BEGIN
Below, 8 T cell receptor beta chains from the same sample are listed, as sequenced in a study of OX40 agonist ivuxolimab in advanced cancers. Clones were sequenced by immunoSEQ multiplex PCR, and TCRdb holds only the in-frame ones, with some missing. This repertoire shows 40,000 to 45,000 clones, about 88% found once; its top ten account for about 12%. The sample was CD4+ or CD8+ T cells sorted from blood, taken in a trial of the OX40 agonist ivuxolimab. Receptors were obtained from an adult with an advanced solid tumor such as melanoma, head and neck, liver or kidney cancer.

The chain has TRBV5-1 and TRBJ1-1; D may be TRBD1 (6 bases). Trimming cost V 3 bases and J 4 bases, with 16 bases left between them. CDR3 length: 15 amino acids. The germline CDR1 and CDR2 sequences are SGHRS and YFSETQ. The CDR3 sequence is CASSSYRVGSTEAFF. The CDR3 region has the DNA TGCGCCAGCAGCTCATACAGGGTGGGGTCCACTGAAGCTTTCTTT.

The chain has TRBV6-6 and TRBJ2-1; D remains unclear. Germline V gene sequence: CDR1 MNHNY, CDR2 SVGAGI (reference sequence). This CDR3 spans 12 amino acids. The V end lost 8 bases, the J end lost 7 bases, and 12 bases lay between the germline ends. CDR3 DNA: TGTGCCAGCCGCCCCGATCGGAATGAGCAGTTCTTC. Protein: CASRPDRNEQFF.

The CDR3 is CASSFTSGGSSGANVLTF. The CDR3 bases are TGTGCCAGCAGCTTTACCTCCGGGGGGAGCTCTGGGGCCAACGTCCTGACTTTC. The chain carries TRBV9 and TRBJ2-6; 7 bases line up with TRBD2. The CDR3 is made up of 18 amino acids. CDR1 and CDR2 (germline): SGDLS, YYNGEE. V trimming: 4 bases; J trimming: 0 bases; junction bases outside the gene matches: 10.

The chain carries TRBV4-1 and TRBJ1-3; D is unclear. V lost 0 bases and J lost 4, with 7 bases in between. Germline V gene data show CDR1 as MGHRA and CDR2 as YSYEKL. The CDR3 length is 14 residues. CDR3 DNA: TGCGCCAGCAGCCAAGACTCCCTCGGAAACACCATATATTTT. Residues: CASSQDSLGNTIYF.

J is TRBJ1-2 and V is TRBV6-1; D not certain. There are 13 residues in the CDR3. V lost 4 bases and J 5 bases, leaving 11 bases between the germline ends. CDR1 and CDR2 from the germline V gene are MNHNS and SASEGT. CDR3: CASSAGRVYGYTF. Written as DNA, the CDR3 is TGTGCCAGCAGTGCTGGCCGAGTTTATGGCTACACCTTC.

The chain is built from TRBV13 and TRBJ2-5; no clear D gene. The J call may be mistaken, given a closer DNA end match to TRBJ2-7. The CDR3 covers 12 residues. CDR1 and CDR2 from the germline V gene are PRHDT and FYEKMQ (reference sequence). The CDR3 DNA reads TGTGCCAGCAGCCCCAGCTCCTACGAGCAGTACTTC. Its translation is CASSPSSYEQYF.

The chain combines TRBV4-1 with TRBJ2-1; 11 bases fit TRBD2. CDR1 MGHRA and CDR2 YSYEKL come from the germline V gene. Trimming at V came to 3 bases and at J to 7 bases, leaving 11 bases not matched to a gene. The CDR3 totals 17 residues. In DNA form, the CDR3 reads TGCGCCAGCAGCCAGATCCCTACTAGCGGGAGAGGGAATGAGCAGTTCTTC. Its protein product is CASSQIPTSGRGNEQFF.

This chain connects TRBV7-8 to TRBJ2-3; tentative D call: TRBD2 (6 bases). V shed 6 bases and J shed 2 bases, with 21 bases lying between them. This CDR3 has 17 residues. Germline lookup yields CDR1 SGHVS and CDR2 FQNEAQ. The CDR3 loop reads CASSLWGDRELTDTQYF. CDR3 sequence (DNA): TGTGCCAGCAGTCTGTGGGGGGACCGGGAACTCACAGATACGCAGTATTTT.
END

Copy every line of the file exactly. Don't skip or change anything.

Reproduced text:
Below, 8 T cell receptor beta chains from the same sample are listed, as sequenced in a study of OX40 agonist ivuxolimab in advanced cancers. Clones were sequenced by immunoSEQ multiplex PCR, and TCRdb holds only the in-frame ones, with some missing. This repertoire shows 40,000 to 45,000 clones, about 88% found once; its top ten account for about 12%. The sample was CD4+ or CD8+ T cells sorted from blood, taken in a trial of the OX40 agonist ivuxolimab. Receptors were obtained from an adult with an advanced solid tumor such as melanoma, head and neck, liver or kidney cancer.

The chain has TRBV5-1 and TRBJ1-1; D may be TRBD1 (6 bases). Trimming cost V 3 bases and J 4 bases, with 16 bases left between them. CDR3 length: 15 amino acids. The germline CDR1 and CDR2 sequences are SGHRS and YFSETQ. The CDR3 sequence is CASSSYRVGSTEAFF. The CDR3 region has the DNA TGCGCCAGCAGCTCATACAGGGTGGGGTCCACTGAAGCTTTCTTT.

The chain has TRBV6-6 and TRBJ2-1; D remains unclear. Germline V gene sequence: CDR1 MNHNY, CDR2 SVGAGI (reference sequence). This CDR3 spans 12 amino acids. The V end lost 8 bases, the J end lost 7 bases, and 12 bases lay between the germline ends. CDR3 DNA: TGTGCCAGCCGCCCCGATCGGAATGAGCAGTTCTTC. Protein: CASRPDRNEQFF.

The CDR3 is CASSFTSGGSSGANVLTF. The CDR3 bases are TGTGCCAGCAGCTTTACCTCCGGGGGGAGCTCTGGGGCCAACGTCCTGACTTTC. The chain carries TRBV9 and TRBJ2-6; 7 bases line up with TRBD2. The CDR3 is made up of 18 amino acids. CDR1 and CDR2 (germline): SGDLS, YYNGEE. V trimming: 4 bases; J trimming: 0 bases; junction bases outside the gene matches: 10.

The chain carries TRBV4-1 and TRBJ1-3; D is unclear. V lost 0 bases and J lost 4, with 7 bases in between. Germline V gene data show CDR1 as MGHRA and CDR2 as YSYEKL. The CDR3 length is 14 residues. CDR3 DNA: TGCGCCAGCAGCCAAGACTCCCTCGGAAACACCATATATTTT. Residues: CASSQDSLGNTIYF.

J is TRBJ1-2 and V is TRBV6-1; D not certain. There are 13 residues in the CDR3. V lost 4 bases and J 5 bases, leaving 11 bases between the germline ends. CDR1 and CDR2 from the germline V gene are MNHNS and SASEGT. CDR3: CASSAGRVYGYTF. Written as DNA, the CDR3 is TGTGCCAGCAGTGCTGGCCGAGTTTATGGCTACACCTTC.

The chain is built from TRBV13 and TRBJ2-5; no clear D gene. The J call may be mistaken, given a closer DNA end match to TRBJ2-7. The CDR3 covers 12 residues. CDR1 and CDR2 from the germline V gene are PRHDT and FYEKMQ (reference sequence). The CDR3 DNA reads TGTGCCAGCAGCCCCAGCTCCTACGAGCAGTACTTC. Its translation is CASSPSSYEQYF.

The chain combines TRBV4-1 with TRBJ2-1; 11 bases fit TRBD2. CDR1 MGHRA and CDR2 YSYEKL come from the germline V gene. Trimming at V came to 3 bases and at J to 7 bases, leaving 11 bases not matched to a gene. The CDR3 totals 17 residues. In DNA form, the CDR3 reads TGCGCCAGCAGCCAGATCCCTACTAGCGGGAGAGGGAATGAGCAGTTCTTC. Its protein product is CASSQIPTSGRGNEQFF.

This chain connects TRBV7-8 to TRBJ2-3; tentative D call: TRBD2 (6 bases). V shed 6 bases and J shed 2 bases, with 21 bases lying between them. This CDR3 has 17 residues. Germline lookup yields CDR1 SGHVS and CDR2 FQNEAQ. The CDR3 loop reads CASSLWGDRELTDTQYF. CDR3 sequence (DNA): TGTGCCAGCAGTCTGTGGGGGGACCGGGAACTCACAGATACGCAGTATTTT.